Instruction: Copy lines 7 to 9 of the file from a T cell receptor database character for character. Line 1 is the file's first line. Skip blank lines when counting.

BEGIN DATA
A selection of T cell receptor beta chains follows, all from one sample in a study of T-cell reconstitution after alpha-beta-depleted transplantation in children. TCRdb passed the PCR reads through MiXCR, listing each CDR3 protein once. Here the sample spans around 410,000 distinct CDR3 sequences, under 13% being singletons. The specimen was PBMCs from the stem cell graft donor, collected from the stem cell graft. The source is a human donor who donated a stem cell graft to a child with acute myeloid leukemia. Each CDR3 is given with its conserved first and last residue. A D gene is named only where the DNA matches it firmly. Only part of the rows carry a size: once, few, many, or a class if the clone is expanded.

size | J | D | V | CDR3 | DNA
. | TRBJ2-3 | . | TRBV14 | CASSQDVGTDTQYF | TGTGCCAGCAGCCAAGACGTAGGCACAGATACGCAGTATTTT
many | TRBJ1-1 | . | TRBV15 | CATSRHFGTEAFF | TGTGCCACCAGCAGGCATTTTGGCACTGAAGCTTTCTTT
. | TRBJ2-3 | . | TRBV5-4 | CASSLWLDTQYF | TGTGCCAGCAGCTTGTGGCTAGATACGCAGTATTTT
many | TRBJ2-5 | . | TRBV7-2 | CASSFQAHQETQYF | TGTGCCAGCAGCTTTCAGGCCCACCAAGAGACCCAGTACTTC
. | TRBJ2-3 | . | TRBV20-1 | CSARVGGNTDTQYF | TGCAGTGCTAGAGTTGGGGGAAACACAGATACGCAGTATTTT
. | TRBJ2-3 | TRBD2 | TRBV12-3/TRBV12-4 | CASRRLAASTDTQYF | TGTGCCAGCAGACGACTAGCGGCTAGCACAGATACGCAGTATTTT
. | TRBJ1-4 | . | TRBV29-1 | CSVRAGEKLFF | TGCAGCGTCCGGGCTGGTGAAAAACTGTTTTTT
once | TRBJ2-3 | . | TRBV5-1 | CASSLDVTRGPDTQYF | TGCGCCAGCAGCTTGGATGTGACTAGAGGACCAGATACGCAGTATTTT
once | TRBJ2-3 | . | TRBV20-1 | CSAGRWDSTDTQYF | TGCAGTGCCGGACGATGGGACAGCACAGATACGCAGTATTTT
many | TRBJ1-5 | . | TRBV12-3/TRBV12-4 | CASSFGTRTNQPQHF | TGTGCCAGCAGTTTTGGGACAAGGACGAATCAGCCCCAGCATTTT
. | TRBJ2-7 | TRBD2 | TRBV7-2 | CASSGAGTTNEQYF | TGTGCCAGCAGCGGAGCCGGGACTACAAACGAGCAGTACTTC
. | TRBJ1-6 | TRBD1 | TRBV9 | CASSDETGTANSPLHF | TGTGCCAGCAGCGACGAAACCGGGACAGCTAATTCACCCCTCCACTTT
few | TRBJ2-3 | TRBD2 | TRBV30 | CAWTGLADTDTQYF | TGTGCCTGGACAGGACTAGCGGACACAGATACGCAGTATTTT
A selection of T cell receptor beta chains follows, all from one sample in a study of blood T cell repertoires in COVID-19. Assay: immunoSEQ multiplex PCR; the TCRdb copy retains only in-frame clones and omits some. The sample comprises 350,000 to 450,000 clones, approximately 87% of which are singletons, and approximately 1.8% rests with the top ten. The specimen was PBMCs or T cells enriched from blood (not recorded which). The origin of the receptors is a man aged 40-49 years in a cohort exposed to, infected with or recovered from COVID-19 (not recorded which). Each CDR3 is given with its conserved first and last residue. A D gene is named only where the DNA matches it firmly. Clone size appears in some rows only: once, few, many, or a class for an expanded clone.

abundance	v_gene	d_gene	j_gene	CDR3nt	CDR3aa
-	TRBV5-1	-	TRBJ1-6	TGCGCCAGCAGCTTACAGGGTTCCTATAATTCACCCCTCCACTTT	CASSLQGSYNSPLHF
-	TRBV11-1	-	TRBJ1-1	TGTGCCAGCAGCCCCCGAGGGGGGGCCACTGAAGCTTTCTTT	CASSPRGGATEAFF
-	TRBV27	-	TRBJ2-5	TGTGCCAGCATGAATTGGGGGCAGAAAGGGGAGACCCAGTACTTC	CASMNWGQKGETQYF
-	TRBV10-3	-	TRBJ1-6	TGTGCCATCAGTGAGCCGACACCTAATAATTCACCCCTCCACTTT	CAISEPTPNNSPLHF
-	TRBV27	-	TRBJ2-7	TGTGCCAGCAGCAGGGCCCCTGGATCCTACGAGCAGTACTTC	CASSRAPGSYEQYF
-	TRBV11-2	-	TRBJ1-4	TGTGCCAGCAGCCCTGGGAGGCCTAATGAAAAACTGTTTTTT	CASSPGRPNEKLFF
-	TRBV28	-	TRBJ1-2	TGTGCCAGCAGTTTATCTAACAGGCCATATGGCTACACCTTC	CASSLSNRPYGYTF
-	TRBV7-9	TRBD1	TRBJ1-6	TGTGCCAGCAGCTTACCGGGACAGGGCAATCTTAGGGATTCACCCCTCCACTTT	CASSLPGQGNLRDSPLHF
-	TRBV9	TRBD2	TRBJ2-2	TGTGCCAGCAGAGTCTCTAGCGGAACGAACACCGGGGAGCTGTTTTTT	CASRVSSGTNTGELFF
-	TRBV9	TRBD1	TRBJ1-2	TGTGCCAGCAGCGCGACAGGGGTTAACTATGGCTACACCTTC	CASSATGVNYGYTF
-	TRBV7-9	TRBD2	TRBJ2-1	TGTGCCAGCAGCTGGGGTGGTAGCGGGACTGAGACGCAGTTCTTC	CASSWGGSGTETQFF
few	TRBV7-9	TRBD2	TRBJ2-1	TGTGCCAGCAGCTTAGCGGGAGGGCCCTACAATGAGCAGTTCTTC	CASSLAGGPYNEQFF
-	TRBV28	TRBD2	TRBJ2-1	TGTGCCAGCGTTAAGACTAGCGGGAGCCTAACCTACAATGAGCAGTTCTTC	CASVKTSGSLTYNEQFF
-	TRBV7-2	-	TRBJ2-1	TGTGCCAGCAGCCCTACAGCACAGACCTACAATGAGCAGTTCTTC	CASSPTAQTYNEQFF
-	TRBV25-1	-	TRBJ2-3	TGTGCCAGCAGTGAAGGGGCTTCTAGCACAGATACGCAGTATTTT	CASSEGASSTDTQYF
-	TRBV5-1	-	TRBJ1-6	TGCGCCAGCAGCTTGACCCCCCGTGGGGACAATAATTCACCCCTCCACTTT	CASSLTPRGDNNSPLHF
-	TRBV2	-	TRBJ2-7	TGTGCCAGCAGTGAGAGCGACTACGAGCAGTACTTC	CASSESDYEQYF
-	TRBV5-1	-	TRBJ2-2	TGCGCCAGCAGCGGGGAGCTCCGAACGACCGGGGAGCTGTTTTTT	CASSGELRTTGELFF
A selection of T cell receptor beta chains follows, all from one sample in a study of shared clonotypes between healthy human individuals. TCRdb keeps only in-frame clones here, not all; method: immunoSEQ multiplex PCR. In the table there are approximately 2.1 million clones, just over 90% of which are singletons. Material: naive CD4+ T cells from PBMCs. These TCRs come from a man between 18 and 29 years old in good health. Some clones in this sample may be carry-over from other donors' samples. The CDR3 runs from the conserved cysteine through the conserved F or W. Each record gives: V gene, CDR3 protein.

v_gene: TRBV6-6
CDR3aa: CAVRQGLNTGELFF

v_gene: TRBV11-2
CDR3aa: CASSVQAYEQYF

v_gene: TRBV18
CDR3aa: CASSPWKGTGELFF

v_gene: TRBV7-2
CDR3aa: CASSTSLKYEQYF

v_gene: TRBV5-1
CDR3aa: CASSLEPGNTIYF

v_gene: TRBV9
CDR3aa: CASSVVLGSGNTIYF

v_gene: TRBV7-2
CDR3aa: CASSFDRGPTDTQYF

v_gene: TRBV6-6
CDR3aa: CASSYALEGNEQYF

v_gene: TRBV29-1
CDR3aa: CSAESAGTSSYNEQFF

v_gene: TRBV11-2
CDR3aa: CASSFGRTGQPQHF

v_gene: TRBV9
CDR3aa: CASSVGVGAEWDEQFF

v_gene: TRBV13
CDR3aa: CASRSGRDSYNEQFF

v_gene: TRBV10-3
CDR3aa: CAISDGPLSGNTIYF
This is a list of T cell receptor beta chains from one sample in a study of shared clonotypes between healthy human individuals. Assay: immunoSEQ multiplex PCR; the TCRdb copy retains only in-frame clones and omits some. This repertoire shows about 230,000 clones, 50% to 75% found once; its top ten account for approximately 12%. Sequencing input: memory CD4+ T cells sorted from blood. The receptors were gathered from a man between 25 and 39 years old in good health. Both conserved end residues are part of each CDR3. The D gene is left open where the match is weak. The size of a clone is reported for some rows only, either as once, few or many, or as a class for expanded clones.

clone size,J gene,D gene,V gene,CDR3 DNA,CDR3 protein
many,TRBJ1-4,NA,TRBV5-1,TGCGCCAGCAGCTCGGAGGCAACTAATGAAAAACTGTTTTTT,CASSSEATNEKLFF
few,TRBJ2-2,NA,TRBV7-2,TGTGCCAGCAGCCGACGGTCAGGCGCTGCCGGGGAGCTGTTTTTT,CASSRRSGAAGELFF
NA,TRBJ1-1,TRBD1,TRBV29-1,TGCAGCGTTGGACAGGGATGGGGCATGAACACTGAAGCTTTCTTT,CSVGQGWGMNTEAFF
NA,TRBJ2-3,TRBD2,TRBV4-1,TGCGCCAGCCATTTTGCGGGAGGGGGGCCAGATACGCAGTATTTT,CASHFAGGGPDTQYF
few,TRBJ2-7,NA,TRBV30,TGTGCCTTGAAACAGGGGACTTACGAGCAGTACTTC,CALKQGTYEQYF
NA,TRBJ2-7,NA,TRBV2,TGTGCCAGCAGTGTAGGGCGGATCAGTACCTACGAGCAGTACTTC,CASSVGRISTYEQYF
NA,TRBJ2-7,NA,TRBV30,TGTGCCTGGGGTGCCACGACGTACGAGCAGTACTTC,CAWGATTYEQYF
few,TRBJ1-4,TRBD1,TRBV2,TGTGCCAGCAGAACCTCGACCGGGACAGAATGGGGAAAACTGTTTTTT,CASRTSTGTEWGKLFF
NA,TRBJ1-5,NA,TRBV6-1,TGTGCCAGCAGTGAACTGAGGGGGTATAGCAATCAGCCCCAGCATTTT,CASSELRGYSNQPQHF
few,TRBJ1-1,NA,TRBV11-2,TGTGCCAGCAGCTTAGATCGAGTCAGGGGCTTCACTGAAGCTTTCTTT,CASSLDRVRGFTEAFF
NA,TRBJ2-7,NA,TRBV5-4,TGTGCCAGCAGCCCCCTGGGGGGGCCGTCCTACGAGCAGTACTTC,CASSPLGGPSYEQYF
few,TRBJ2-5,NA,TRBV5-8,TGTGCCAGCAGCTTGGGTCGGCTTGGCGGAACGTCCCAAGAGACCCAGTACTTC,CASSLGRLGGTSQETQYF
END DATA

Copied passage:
. | TRBJ2-3 | . | TRBV20-1 | CSARVGGNTDTQYF | TGCAGTGCTAGAGTTGGGGGAAACACAGATACGCAGTATTTT
. | TRBJ2-3 | TRBD2 | TRBV12-3/TRBV12-4 | CASRRLAASTDTQYF | TGTGCCAGCAGACGACTAGCGGCTAGCACAGATACGCAGTATTTT
. | TRBJ1-4 | . | TRBV29-1 | CSVRAGEKLFF | TGCAGCGTCCGGGCTGGTGAAAAACTGTTTTTT